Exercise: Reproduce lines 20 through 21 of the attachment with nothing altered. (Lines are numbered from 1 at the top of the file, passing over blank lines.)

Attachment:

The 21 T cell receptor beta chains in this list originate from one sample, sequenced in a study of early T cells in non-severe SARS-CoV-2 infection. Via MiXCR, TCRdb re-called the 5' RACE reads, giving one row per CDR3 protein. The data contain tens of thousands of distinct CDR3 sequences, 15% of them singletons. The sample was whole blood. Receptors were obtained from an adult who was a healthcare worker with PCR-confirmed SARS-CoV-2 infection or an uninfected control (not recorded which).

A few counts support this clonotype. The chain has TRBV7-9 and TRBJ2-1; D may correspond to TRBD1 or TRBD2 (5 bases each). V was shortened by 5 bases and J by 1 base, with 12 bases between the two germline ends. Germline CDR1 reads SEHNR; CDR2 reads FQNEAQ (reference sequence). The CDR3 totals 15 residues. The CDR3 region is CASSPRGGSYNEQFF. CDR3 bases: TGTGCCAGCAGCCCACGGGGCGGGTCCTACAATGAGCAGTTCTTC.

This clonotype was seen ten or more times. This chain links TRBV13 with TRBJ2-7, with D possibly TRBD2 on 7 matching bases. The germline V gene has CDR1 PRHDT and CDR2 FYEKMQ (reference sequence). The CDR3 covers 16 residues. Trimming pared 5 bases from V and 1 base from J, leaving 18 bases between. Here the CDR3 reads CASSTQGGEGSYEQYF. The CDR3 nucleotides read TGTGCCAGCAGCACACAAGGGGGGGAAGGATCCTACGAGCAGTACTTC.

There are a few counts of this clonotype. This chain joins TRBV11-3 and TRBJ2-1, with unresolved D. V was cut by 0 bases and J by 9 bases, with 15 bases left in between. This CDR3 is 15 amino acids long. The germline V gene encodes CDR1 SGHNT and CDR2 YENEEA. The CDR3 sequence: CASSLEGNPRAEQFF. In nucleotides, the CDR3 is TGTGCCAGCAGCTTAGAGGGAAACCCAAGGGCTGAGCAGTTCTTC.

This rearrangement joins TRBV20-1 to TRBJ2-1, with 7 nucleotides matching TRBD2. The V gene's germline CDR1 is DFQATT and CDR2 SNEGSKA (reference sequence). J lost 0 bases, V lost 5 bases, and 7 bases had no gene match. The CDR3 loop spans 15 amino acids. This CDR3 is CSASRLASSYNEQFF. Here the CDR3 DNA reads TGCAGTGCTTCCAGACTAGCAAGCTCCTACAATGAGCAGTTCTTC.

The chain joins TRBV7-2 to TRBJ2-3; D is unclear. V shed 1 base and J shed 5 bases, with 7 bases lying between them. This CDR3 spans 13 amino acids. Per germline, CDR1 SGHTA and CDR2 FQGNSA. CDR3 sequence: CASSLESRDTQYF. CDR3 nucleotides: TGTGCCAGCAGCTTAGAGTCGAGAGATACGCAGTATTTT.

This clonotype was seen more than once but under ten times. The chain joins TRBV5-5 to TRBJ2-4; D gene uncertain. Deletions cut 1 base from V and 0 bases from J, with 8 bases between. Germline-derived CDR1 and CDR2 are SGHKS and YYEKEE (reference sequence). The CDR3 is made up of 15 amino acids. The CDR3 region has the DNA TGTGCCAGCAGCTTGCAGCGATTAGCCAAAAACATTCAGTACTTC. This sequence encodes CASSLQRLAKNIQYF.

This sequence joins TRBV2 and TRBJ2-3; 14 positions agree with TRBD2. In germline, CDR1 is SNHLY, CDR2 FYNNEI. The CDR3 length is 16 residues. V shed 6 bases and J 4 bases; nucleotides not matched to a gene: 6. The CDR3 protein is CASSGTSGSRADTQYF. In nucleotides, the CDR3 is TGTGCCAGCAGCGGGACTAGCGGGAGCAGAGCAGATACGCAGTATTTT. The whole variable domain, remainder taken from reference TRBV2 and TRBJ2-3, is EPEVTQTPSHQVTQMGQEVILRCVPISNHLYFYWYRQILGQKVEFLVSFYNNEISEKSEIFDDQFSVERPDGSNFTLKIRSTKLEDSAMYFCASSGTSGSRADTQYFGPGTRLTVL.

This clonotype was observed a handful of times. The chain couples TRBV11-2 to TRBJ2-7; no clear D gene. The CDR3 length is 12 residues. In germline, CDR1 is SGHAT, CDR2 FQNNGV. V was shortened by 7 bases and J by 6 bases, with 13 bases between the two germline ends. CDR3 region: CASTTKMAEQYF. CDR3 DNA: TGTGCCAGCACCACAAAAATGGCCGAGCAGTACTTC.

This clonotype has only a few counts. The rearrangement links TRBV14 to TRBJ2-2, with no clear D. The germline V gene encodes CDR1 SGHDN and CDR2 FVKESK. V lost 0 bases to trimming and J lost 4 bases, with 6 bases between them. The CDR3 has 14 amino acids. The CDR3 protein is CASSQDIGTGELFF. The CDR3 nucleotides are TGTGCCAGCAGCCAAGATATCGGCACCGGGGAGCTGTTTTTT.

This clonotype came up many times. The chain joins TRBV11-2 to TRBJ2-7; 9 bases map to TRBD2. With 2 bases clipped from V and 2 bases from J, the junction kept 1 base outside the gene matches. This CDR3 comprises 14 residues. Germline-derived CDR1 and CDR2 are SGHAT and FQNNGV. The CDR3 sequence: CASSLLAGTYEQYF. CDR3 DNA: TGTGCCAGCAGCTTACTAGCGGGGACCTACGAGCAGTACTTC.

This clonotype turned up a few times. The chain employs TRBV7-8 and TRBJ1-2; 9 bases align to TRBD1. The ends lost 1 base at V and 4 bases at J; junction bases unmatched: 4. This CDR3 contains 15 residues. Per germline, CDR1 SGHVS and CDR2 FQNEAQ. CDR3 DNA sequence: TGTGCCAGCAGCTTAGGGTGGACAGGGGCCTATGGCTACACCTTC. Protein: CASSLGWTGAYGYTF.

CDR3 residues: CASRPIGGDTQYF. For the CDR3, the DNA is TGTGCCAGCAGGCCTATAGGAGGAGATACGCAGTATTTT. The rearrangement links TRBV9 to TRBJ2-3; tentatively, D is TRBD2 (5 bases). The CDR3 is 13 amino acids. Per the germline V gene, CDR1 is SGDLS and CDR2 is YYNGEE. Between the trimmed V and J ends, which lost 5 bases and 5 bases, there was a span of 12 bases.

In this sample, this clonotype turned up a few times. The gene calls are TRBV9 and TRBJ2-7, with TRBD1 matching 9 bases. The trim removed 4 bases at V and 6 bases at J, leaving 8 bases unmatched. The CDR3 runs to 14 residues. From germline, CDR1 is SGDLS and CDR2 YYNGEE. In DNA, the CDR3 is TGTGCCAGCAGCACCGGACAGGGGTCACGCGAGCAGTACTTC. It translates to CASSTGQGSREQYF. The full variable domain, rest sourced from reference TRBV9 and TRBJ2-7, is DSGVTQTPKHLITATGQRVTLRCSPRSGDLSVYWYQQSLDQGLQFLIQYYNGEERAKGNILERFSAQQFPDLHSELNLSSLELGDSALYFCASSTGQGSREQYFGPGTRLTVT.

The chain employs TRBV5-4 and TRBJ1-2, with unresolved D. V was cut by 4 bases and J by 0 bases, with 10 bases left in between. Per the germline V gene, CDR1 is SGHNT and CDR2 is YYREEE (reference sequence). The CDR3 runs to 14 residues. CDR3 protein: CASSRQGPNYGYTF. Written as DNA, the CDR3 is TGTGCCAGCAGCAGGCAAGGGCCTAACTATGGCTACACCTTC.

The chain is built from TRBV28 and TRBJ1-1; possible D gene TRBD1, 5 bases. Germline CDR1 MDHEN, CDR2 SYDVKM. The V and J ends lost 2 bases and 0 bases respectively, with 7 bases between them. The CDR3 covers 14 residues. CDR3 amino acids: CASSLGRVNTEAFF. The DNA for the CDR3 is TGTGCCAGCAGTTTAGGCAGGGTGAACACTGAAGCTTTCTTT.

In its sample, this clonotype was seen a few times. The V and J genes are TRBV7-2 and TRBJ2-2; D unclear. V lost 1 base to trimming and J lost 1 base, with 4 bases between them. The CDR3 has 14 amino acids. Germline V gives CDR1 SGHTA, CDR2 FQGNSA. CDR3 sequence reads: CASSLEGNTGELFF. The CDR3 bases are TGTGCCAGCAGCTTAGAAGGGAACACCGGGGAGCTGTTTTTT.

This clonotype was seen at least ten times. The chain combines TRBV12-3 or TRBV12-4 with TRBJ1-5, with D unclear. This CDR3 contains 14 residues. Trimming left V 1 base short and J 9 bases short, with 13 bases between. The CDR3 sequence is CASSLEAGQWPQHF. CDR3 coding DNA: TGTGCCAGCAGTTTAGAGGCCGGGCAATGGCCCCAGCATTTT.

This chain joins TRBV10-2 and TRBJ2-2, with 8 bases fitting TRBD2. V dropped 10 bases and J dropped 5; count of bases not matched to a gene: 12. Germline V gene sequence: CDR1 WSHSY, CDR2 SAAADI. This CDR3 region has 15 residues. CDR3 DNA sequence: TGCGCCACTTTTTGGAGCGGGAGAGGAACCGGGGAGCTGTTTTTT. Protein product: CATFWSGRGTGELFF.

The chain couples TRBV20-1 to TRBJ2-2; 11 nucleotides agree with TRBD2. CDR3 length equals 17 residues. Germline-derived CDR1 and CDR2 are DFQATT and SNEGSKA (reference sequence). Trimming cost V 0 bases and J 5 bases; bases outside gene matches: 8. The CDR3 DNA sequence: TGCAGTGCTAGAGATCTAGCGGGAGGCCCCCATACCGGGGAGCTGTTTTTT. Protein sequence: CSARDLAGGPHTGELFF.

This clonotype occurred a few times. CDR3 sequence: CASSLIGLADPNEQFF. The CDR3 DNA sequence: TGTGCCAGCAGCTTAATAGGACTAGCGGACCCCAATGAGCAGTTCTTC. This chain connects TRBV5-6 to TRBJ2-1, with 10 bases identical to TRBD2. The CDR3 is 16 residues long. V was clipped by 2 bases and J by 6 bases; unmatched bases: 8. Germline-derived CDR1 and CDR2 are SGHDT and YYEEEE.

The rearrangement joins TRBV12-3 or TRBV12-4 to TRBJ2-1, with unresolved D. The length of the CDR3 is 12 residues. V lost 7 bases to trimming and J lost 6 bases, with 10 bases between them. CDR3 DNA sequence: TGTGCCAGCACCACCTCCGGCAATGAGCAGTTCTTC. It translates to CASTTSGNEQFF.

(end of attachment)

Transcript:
The chain couples TRBV20-1 to TRBJ2-2; 11 nucleotides agree with TRBD2. CDR3 length equals 17 residues. Germline-derived CDR1 and CDR2 are DFQATT and SNEGSKA (reference sequence). Trimming cost V 0 bases and J 5 bases; bases outside gene matches: 8. The CDR3 DNA sequence: TGCAGTGCTAGAGATCTAGCGGGAGGCCCCCATACCGGGGAGCTGTTTTTT. Protein sequence: CSARDLAGGPHTGELFF.

This clonotype occurred a few times. CDR3 sequence: CASSLIGLADPNEQFF. The CDR3 DNA sequence: TGTGCCAGCAGCTTAATAGGACTAGCGGACCCCAATGAGCAGTTCTTC. This chain connects TRBV5-6 to TRBJ2-1, with 10 bases identical to TRBD2. The CDR3 is 16 residues long. V was clipped by 2 bases and J by 6 bases; unmatched bases: 8. Germline-derived CDR1 and CDR2 are SGHDT and YYEEEE.